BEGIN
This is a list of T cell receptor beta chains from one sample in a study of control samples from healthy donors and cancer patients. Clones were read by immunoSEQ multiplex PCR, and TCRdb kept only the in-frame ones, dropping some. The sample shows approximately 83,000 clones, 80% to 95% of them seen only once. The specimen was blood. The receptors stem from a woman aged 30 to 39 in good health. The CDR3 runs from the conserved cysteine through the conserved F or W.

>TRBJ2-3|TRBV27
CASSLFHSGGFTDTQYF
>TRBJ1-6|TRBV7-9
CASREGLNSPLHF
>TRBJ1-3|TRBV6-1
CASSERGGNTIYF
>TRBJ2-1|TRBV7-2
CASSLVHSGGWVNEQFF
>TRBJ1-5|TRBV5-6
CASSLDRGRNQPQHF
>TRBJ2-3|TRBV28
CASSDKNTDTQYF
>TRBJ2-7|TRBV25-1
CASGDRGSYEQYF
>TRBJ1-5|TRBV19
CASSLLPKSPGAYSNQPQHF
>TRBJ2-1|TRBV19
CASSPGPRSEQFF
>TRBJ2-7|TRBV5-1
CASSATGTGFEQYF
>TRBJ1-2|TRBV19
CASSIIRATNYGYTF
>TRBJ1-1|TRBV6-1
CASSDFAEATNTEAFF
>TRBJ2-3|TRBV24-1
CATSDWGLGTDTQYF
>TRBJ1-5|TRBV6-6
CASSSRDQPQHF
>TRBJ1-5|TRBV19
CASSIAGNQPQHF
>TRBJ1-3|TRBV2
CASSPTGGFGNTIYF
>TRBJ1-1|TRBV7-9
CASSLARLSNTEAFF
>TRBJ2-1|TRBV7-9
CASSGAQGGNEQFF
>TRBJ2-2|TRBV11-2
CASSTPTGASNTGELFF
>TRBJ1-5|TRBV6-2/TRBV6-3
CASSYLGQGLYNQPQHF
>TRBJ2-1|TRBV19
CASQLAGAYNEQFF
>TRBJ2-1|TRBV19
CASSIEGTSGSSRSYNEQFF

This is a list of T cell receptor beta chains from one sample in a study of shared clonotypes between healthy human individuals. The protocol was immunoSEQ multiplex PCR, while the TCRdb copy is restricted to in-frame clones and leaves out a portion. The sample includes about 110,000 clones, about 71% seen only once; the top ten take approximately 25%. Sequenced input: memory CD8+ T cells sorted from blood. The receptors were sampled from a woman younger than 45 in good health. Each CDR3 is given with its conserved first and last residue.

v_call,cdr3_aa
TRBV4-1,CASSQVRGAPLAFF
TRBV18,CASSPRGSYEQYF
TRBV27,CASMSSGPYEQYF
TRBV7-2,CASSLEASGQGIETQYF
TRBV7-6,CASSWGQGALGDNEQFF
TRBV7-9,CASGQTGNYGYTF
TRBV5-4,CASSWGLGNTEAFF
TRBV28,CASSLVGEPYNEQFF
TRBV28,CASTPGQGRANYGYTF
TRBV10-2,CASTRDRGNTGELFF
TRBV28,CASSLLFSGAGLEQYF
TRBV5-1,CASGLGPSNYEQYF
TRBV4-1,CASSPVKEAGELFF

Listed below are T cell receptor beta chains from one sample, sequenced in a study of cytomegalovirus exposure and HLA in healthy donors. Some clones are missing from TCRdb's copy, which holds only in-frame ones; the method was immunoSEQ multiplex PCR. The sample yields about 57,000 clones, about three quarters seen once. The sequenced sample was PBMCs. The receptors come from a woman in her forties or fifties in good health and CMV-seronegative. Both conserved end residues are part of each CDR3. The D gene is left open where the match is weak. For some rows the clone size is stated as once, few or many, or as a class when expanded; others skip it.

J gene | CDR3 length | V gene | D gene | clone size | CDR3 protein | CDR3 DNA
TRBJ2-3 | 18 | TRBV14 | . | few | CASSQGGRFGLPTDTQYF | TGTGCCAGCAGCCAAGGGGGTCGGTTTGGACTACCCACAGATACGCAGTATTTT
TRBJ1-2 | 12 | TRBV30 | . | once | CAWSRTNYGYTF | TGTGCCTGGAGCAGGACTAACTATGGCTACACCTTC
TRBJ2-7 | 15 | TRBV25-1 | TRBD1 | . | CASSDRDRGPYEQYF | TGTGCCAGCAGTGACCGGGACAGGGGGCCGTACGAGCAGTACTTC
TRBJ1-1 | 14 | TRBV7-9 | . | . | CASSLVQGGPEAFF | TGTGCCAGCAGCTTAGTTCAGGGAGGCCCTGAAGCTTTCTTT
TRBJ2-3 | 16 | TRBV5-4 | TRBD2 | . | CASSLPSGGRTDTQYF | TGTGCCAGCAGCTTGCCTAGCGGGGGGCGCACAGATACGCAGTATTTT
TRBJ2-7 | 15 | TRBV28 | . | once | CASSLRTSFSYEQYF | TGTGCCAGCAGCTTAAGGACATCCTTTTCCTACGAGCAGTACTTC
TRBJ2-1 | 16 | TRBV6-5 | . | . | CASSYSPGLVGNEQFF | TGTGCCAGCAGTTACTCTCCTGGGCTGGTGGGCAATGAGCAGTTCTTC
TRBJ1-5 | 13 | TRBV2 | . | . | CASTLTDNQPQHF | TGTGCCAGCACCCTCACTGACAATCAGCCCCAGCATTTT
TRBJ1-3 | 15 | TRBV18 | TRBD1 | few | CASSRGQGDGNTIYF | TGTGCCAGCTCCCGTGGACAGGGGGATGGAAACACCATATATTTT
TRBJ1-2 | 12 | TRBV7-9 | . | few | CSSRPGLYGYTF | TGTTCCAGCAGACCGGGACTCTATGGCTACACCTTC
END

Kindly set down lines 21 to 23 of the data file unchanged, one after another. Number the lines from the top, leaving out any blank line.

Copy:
CASSATGTGFEQYF
>TRBJ1-2|TRBV19
CASSIIRATNYGYTF